Colleges Expand Online Presence

Today, even colleges are using the power of search and social media in an attempt to woo prospective students. Many colleges, which traditionally relied solely on campus visits and in-person information sessions, are now expanding their online presence in an attempt to reach out to more students. The admissions departments of many colleges can now be liked on Facebook and followed on Twitter. Other online techniques like blogs, virtual information sessions, and online “campus tours” are becoming increasingly common. The goal is to allow all students, even those who are international or may not be able to physically visit a campus, to gain a better understanding of a school’s environment.

Colleges’ tech savviness extends beyond campus visits to actual applications. In the fall of 2009, George Mason and Tufts University accepted supplemental videos in their applications (in George Mason’s case, in lieu of an essay) asking applications to display their passion and enthusiasm about any given topic, and, ultimately, themselves.

Andrew Flagel, George Mason’s dean of admissions, says the reason the school added videos to its application was to provide another outlet for students to add personality to their application. The school also accepted the videos as a way to cut down on the expense and time tied to conducting student interviews, he says.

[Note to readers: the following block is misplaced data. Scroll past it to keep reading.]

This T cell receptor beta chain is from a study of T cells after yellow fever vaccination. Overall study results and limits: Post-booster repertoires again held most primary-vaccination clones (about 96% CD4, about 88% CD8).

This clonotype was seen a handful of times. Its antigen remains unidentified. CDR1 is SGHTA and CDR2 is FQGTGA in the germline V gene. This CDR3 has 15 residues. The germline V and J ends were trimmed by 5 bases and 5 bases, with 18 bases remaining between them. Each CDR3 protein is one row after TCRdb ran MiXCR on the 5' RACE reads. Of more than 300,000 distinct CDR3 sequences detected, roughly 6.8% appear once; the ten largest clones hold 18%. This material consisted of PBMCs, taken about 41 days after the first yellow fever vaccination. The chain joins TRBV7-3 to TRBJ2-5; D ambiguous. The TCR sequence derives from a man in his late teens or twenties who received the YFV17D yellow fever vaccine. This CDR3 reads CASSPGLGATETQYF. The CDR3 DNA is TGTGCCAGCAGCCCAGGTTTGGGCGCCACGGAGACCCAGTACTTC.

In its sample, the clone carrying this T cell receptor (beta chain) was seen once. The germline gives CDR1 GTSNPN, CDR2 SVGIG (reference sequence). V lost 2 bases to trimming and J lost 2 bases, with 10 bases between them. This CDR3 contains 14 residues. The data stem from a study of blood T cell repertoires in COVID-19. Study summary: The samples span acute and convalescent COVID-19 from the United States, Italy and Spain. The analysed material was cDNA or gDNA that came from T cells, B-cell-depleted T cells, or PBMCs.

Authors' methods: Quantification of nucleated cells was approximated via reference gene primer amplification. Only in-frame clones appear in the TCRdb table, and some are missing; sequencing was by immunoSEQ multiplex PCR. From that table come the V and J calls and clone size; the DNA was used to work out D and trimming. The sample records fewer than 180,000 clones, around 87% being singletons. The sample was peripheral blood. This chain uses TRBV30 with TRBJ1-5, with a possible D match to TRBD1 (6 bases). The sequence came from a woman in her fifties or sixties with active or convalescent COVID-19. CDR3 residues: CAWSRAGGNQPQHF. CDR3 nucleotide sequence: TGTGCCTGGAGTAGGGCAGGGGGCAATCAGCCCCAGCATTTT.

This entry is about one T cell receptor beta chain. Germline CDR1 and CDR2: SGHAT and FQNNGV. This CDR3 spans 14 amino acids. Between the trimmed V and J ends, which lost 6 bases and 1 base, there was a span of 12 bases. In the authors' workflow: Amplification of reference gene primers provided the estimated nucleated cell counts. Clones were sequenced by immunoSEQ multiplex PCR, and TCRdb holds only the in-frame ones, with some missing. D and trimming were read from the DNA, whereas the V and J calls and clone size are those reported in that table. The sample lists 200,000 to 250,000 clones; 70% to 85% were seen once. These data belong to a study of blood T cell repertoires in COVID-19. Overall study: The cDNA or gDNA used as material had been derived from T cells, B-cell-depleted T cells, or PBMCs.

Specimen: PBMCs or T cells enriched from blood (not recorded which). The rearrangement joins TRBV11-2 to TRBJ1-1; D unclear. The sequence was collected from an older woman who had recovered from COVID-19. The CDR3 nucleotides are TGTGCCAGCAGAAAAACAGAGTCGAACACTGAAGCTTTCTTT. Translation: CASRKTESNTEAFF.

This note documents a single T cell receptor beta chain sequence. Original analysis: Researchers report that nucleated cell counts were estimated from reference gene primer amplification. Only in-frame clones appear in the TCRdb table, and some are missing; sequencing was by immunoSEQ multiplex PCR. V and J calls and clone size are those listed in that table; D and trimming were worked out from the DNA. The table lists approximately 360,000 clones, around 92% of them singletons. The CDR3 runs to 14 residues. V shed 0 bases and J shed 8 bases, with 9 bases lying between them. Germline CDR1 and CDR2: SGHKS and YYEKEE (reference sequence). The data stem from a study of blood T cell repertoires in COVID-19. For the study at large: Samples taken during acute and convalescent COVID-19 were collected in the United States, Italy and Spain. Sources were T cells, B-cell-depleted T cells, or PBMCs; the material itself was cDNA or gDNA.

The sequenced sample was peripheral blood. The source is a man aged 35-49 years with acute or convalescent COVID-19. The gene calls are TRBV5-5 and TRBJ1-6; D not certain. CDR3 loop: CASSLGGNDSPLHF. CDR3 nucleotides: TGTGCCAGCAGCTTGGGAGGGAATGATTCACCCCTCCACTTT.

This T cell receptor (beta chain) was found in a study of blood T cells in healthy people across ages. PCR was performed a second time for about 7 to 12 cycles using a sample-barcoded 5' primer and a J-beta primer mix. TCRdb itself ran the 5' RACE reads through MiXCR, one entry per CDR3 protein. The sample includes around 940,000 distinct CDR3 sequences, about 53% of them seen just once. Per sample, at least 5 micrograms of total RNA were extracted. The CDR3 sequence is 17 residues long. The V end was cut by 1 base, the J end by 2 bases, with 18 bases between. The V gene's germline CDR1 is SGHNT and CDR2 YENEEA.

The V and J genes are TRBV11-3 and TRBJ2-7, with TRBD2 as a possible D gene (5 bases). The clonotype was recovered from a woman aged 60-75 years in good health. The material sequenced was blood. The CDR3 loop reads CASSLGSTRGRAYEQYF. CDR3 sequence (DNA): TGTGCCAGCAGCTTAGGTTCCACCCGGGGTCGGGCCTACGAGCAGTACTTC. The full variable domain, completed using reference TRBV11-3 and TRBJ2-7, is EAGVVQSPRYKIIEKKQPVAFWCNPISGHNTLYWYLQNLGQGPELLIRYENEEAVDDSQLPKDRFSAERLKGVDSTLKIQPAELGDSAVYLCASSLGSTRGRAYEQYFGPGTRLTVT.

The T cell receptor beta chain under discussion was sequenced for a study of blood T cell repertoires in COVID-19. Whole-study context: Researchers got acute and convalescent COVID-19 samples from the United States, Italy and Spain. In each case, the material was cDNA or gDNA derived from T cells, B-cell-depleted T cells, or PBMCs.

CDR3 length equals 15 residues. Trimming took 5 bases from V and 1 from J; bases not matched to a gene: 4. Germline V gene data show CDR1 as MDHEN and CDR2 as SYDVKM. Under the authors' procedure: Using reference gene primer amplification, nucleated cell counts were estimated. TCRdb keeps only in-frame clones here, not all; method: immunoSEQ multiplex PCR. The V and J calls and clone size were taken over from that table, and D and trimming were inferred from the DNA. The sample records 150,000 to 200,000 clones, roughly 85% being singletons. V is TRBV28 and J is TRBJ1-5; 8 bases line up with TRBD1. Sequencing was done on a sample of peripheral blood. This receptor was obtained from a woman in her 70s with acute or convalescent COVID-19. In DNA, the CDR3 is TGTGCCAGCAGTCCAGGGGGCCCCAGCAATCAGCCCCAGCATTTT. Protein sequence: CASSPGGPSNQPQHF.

The essay was traditionally viewed as a portion of the application where one’s personality could shine. Some believe a video does a better job painting an accurate representation of one’s personality.

Some colleges have even transferred acceptance and rejection letters online, rather than sending them via traditional mail. While there are obvious cost and time saving benefits to this method, some students, guidance counselors, and parents worry that the online letters are more impersonal—leading to a bigger letdown if students do not get in—and are more prone to mistaken admission results.

Sources: US News